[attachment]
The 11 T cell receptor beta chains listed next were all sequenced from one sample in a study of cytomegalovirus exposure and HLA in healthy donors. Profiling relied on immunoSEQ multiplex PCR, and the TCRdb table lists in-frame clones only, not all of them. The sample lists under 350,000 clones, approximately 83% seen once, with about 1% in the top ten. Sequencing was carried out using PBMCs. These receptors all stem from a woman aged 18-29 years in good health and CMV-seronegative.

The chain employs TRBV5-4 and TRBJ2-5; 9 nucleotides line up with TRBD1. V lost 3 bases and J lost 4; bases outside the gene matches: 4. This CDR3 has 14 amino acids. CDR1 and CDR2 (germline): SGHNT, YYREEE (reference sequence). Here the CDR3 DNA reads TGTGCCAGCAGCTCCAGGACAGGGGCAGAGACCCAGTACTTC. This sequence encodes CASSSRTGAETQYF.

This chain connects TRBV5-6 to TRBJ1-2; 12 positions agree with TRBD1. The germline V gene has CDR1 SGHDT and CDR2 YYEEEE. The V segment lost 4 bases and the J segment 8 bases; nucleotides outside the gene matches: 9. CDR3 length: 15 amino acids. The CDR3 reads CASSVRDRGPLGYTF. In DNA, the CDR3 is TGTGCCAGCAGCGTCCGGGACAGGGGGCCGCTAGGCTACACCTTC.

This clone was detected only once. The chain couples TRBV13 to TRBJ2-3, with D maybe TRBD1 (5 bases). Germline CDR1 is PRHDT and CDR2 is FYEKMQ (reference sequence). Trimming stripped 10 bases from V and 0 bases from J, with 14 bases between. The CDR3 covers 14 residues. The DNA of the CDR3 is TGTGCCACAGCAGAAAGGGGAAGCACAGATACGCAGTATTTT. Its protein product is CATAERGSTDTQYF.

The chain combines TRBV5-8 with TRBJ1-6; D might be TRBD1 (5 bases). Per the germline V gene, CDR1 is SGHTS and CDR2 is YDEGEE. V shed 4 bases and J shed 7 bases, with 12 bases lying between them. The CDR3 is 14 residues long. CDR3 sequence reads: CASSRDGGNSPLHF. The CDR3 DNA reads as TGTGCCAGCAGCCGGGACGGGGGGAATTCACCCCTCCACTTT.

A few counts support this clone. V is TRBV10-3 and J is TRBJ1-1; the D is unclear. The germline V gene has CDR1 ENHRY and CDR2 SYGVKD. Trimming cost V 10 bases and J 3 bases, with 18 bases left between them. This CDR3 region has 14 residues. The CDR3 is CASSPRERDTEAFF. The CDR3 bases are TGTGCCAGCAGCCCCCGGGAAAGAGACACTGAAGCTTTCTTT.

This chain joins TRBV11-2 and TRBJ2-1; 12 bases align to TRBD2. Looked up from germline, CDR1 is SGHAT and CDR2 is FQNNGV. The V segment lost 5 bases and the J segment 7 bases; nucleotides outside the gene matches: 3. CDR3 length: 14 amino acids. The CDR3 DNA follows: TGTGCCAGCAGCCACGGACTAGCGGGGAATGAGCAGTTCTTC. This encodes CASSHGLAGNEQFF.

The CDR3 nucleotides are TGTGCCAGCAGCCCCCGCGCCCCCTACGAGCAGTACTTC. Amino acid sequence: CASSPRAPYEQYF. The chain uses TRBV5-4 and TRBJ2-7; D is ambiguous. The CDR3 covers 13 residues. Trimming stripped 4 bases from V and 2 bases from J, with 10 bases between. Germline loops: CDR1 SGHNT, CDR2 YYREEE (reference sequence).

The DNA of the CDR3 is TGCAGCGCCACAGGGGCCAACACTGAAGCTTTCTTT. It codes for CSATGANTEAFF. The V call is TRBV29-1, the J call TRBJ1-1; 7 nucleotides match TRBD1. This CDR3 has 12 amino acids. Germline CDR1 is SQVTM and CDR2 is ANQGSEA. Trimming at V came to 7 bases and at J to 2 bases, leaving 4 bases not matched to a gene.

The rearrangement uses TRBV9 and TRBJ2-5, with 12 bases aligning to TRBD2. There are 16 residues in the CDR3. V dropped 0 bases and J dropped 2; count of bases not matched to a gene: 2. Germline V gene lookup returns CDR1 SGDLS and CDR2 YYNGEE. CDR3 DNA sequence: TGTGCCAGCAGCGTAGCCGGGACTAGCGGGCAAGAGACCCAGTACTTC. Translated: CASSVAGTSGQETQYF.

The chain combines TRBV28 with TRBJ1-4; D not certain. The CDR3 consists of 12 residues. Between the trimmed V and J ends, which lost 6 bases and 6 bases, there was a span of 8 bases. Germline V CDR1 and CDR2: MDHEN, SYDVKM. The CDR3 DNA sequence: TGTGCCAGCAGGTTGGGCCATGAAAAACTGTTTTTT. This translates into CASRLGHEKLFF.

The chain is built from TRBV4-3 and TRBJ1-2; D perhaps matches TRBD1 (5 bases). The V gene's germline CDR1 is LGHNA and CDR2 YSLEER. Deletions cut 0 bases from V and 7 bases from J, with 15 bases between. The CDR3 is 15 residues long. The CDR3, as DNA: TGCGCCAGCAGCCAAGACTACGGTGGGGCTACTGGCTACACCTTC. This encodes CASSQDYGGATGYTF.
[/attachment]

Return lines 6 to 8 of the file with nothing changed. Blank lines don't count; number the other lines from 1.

A few counts support this clone. V is TRBV10-3 and J is TRBJ1-1; the D is unclear. The germline V gene has CDR1 ENHRY and CDR2 SYGVKD. Trimming cost V 10 bases and J 3 bases, with 18 bases left between them. This CDR3 region has 14 residues. The CDR3 is CASSPRERDTEAFF. The CDR3 bases are TGTGCCAGCAGCCCCCGGGAAAGAGACACTGAAGCTTTCTTT.

This chain joins TRBV11-2 and TRBJ2-1; 12 bases align to TRBD2. Looked up from germline, CDR1 is SGHAT and CDR2 is FQNNGV. The V segment lost 5 bases and the J segment 7 bases; nucleotides outside the gene matches: 3. CDR3 length: 14 amino acids. The CDR3 DNA follows: TGTGCCAGCAGCCACGGACTAGCGGGGAATGAGCAGTTCTTC. This encodes CASSHGLAGNEQFF.

The CDR3 nucleotides are TGTGCCAGCAGCCCCCGCGCCCCCTACGAGCAGTACTTC. Amino acid sequence: CASSPRAPYEQYF. The chain uses TRBV5-4 and TRBJ2-7; D is ambiguous. The CDR3 covers 13 residues. Trimming stripped 4 bases from V and 2 bases from J, with 10 bases between. Germline loops: CDR1 SGHNT, CDR2 YYREEE (reference sequence).